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Who said sedans were dead? The 2023 Genesis G80 Electrified, tested

A white Genesis G80 Electrified seen from ahead, next to a small black cabin
Enlarge / The Genesis G80 is a fine midsized luxury sedan, and now there’s a fully battery electric variant.

Jonathan Gitlin

Recently Ars tested the new Genesis GV60, a sharp little electric crossover. Although that car was Genesis’ first EV to use the brand-new E-GMP platform, it’s technically the brand’s second EV. That’s because there’s also a fully battery-electric version of the Genesis G80 sedan. Called the G80 Electrified, it was first shown in Shanghai last year but has now arrived on these shores.

The company introduced the internal combustion engine-powered G80 in 2020, and it’s a competent take on the midsize luxury sedan. But the platform (known internally as M3) was designed to support both combustion and electric powertrains—few automakers today can afford the expense of engineering an entirely new ICE-only architecture given impending regulations around the world.

As you might expect, the G80 Electrified shares a lot of the same EV technology as the GV60, which impressed us. It’s a bigger, more expensive car—$79,825 plus destination fees—but manages to be even more efficient and luxurious in the process.

If you detect a somewhat Bentley-ish look to the G80, you’re not alone—a side effect of some of the British brand’s design team moving to South Korea a while ago. Genesis’ distinctive “two lines” design element is present and correct, with the turn signals extending to the far side of the front wheel arches, and then picking up again at the rear of the car as its tail lights. As an EV, the Electrified variant has less need for cooling, so instead of a big, open grille, the panel is blanked in with diamond plate—no doubt this helps the G80 Electrified reach a drag coefficient of just 0.26.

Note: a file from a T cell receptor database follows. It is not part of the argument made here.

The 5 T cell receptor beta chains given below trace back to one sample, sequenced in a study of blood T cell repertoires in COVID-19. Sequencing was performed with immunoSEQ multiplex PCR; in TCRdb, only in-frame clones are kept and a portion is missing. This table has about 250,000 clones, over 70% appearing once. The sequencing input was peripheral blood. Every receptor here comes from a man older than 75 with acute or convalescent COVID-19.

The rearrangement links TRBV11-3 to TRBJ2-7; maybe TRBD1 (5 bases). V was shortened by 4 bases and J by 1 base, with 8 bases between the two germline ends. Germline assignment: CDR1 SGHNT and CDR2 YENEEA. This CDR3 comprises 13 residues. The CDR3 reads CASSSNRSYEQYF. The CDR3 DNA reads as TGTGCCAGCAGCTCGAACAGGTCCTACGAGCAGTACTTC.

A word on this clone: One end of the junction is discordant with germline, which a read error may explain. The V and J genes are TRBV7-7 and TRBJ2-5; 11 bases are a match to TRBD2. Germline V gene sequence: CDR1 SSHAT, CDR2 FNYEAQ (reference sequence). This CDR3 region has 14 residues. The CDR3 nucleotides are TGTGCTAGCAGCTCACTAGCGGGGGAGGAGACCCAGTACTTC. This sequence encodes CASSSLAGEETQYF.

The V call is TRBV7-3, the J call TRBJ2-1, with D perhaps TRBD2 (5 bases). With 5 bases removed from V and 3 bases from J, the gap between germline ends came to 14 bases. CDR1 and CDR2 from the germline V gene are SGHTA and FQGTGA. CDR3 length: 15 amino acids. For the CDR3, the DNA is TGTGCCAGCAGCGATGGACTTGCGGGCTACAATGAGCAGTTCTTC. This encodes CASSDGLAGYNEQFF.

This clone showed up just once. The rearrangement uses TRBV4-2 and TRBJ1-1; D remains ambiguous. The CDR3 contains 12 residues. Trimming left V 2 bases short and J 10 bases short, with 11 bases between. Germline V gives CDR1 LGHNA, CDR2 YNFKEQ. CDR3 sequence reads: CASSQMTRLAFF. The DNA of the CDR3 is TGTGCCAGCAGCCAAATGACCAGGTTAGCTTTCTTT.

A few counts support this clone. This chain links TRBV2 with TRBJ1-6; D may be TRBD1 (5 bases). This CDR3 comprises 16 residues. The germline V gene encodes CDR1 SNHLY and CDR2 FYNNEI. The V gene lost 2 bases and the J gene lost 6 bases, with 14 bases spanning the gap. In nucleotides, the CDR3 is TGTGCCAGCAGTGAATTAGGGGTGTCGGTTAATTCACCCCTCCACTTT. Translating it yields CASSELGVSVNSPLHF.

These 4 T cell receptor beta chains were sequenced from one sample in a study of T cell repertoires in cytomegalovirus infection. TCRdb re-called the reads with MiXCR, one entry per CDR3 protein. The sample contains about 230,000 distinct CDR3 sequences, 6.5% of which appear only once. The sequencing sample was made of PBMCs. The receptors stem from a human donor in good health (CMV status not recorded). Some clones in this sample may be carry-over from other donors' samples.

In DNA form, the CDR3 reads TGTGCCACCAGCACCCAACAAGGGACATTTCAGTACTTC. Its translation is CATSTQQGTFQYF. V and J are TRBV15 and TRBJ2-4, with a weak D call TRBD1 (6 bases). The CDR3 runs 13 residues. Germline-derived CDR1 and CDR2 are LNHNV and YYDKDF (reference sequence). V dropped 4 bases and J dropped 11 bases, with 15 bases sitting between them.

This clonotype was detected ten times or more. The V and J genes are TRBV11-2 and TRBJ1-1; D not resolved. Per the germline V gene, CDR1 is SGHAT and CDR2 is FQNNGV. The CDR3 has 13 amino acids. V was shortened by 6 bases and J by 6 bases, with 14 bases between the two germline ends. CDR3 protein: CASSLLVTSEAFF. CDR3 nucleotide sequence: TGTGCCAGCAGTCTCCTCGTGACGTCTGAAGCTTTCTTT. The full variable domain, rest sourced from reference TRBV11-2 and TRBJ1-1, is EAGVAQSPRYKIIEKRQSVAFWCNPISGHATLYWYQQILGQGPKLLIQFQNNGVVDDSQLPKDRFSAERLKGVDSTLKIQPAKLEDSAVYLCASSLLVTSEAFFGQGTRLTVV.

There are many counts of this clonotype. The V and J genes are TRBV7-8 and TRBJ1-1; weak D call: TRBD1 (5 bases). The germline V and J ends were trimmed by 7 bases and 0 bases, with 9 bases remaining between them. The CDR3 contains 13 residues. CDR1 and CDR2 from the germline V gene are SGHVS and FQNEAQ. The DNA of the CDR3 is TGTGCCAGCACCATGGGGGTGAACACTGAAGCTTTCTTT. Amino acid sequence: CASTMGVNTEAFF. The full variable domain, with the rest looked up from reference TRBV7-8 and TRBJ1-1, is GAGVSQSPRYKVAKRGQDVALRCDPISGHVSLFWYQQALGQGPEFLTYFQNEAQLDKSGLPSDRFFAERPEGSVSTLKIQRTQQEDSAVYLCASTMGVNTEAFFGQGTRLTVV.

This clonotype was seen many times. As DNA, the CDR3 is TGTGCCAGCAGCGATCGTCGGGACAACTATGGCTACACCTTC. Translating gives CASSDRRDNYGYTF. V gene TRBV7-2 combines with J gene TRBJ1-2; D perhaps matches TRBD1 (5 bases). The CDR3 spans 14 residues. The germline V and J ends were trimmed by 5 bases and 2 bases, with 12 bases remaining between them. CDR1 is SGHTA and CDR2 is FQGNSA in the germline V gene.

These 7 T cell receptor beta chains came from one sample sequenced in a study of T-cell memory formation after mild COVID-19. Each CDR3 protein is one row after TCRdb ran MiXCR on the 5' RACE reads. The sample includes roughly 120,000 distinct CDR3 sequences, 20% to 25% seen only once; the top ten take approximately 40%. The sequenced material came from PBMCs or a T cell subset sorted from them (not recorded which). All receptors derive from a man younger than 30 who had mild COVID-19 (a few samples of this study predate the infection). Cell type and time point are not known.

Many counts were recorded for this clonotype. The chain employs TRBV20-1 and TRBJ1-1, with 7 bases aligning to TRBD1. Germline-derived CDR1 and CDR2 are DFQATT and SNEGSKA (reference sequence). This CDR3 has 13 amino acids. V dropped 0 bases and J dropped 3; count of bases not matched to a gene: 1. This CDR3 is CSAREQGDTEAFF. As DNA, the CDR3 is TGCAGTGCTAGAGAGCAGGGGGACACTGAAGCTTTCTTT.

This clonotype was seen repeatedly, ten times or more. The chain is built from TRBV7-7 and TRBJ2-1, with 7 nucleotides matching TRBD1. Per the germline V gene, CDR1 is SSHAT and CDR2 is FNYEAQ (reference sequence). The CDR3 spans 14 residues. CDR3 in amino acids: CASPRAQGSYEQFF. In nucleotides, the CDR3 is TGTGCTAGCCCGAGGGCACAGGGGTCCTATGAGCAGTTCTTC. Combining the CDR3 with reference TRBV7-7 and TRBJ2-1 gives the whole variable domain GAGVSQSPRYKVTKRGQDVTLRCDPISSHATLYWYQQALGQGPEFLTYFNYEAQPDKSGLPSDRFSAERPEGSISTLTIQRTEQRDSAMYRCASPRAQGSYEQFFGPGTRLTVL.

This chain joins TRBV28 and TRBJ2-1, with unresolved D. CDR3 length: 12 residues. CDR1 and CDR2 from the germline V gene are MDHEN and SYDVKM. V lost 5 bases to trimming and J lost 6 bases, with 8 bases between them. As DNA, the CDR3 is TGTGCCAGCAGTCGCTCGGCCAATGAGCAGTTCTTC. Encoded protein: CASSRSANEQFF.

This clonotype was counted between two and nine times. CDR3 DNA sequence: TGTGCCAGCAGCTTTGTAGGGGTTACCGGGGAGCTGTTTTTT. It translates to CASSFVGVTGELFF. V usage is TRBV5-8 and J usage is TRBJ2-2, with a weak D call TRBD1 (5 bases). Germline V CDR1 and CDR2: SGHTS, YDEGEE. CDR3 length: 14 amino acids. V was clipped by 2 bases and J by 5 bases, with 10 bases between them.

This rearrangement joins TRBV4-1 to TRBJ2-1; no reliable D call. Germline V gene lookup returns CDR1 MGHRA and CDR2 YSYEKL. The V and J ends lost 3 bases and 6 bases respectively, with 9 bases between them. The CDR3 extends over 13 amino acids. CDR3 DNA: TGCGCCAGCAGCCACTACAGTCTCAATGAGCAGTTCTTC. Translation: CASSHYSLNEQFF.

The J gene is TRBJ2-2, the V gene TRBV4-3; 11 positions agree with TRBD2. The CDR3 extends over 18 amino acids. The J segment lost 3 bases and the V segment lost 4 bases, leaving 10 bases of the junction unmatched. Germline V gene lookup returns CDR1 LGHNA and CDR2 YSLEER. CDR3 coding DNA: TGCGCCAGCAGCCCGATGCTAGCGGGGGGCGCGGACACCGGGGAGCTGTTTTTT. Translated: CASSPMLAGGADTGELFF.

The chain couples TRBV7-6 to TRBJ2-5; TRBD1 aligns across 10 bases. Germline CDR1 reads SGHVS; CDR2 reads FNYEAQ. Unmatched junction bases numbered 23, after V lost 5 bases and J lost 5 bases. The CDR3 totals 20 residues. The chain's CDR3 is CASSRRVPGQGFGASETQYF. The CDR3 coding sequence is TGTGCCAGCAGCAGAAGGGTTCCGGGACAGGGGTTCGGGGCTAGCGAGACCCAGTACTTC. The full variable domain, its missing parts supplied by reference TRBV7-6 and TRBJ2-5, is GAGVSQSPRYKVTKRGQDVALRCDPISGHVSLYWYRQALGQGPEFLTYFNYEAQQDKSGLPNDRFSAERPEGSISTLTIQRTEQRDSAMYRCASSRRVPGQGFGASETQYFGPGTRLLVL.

Genesis' distinctive twin lines show up front and rear.
Enlarge / Genesis’ distinctive twin lines show up front and rear.

Jonathan Gitlin

If you lift the hood you’ll discover where the engineers hid much of the electric powertrain. There’s no storage frunk here, but rather the power electronics and ancillaries. A consequence of locating the car’s power electronics up front is the presence of the charging port in the nose, which both saves weight in terms of cabling inside the car and also makes things pretty simple when it’s time to charge.

There’s only one powertrain configuration for the G80 Electrified at this time, which combines a pair of 182-hp (136-kW) permanent magnet electric motors, one for each axle. Combined power output is a maximum of 365 hp (272 kW) and 516 lb-ft (700 Nm), powered by an 87.2 kWh (gross) capacity lithium-ion battery pack. That’s sufficient for a range of at least 282 miles, according to the EPA (453 km).

Like the E-GMP EVs, the G80 Electrified also operates at 800 V, which allows it to charge from 10 to 80 percent in just 22 minutes on a suitable DC fast charger. Buyers get three years of unlimited 30 minute charging sessions at Electrify America stations, and based on my testing, the car uses plug-and-charge, so it’s simply a case of opening the charge door, plugging the car in, and then remembering to come back half an hour later. Meanwhile, an AC charge at 240 V and 48 A should completely recharge the pack in 7 hours and 22 minutes, Genesis says.

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